What Is the Effect of Stress?

Effect of Stress

Stress is the body's response to a situation.
Stress is the body’s response to a situation.

Stress is the body’s response to a situation. It is typically a change in the environment that requires one’s body to react and adjust. These changes evoke physical, mental and emotional reactions in a person. Short-term stress will have no significant impact on the body. Long-term stress may cause various issues. The diseases that often arise due to long-standing stress are called psychosomatic diseases.

The human body can feel stress and react to it. There are two types of stress:

  • Eustress: It is positive stress. For example, the body might feel eustress when a person gets a job promotion or given greater responsibilities.
  • Distress: It is negative stress that a person faces when exposed to continuous challenges without relief or relaxation between challenges. Distress can cause physical symptoms, such as

The following are the effects of stress on the body:

  • Muscles and joints: According to American Psychological Association, stress can tense the muscle. Stress can cause
  • Additionally, stress can also exacerbate the symptoms of
  • Heart and lungs: Stress can have a significant effect on the heart. For example, when trying hard to meet a deadline at work, the heart rate can increase considerably. Stress can promote the release of the hormone cortisol. Too much cortisol can worsen any heart or lung conditions, including
  • Skin and hair: Stress can negatively impact skin and hair, causing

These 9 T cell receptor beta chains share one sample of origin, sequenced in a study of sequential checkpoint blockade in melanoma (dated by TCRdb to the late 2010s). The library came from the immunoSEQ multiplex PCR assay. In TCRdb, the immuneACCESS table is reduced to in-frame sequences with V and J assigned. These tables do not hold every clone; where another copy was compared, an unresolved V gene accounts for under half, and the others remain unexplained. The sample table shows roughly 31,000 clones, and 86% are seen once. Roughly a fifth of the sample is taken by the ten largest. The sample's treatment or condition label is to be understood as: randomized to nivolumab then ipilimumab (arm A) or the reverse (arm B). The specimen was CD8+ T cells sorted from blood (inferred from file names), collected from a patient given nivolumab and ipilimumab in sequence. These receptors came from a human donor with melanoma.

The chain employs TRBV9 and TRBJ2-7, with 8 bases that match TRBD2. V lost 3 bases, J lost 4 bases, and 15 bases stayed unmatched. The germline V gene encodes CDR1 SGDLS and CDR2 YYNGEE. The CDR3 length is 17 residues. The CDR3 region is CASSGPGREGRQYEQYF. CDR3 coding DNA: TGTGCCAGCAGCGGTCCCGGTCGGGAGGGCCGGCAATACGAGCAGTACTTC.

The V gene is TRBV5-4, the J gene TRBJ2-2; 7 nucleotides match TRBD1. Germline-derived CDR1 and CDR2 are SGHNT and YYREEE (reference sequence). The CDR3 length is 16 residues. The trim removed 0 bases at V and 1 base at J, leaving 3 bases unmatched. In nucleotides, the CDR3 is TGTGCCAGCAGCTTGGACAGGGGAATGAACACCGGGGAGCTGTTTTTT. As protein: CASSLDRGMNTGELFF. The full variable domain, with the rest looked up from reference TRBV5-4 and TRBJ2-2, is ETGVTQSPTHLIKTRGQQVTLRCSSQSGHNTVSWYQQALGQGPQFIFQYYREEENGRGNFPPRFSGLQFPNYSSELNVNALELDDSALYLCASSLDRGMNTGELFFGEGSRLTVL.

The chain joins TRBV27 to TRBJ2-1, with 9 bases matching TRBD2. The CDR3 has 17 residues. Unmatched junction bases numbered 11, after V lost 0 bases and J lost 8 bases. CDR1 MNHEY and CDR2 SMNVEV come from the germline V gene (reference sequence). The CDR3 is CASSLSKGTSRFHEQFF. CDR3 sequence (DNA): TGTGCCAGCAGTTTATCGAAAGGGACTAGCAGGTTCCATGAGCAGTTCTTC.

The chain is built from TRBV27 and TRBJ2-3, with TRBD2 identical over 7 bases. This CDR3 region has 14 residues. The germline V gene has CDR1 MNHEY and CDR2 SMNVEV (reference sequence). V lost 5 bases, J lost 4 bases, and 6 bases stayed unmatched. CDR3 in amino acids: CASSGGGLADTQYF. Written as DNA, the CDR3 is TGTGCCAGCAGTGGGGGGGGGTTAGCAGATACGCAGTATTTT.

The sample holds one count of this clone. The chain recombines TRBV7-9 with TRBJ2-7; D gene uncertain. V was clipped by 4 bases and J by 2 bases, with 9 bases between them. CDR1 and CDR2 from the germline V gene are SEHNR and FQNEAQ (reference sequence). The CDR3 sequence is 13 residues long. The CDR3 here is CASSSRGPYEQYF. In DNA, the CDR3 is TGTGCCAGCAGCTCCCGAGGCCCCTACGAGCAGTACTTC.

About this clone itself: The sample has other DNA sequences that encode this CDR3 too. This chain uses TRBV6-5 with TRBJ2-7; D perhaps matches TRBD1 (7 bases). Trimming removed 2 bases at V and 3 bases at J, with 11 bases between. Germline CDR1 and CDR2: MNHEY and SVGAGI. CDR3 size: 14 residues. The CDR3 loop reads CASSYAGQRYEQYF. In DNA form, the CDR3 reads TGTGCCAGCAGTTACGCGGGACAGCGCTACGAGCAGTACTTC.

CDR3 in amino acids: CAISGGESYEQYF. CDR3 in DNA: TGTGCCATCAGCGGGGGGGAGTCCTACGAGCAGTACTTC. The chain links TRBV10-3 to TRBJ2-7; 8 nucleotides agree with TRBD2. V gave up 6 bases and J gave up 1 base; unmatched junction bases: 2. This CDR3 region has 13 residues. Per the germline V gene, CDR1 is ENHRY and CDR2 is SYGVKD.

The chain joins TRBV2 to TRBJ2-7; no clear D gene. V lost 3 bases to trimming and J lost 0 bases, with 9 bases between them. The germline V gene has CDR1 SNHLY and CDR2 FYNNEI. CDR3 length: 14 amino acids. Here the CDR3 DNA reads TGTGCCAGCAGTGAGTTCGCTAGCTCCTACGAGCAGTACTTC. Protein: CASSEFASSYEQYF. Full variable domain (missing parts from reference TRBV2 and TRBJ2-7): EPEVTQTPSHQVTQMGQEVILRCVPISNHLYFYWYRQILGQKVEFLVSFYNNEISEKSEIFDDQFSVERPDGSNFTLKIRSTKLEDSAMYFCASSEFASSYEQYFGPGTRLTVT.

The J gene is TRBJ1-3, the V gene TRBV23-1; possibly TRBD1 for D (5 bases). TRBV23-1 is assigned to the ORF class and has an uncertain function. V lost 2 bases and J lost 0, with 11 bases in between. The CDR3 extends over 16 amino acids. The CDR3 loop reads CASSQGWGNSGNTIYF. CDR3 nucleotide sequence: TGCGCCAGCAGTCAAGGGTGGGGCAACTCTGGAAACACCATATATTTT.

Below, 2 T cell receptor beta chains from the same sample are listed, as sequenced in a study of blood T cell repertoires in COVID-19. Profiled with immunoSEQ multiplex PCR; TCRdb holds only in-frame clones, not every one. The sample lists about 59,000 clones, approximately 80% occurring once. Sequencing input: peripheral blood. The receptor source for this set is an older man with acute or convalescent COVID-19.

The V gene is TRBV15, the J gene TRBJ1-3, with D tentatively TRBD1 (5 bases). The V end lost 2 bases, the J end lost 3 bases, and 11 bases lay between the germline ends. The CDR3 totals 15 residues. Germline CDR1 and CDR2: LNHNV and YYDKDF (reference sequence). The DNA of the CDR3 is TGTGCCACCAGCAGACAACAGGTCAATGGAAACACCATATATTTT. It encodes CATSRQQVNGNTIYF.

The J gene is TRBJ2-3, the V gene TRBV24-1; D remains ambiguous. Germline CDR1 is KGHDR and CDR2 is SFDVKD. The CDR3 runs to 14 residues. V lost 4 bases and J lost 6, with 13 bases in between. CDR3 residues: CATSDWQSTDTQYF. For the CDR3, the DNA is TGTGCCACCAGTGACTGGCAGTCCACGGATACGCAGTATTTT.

• Besides, stress can also worsen conditions, such as
  • Shoulders, head and jaw: Stress can trigger:
    • Tension headaches
    • Migraines
    • Tightness in the neck and jaw
    • Spasms and knots in the neck and shoulders
  • Immune system: Stress can lower the body’s immune system. A depressed immune system can result in colds and flu. It can also aggravate autoimmune conditions, such as lupus and inflammatory bowel disease.
  • Mental health: Stress can often set off
  • Stress may also attribute to
    • Eating poorly
    • Lack of interest in any activities
  • Gastrointestinal system: Stress can interfere with the brain-gut communication and may trigger
  • Stress negatively influences the gut bacteria and can result in various digestion issues. Long-term stress can lead to irritable bowel syndrome.
  • Obesity: Excessive cortisol release can lead to overeating or binges. As a result, the body may store fat leading to obesity.
  • Reproductive problems: Stress can result in the following issues:
    • Less sexual desire
    • Infertility issues
    • Infections in the reproductive organs
    • Irregular and painful menses
    • Worsen the symptoms of postmenopausal syndrome
    • Hormonal imbalances
WebMD. Stress Symptoms. https://www.webmd.com/balance/stress-management/stress-symptoms-effects_of-stress-on-the-body

American Psychological Association. Stress Effects on the Body. November 1, 2018. https://www.apa.org/topics/stress/body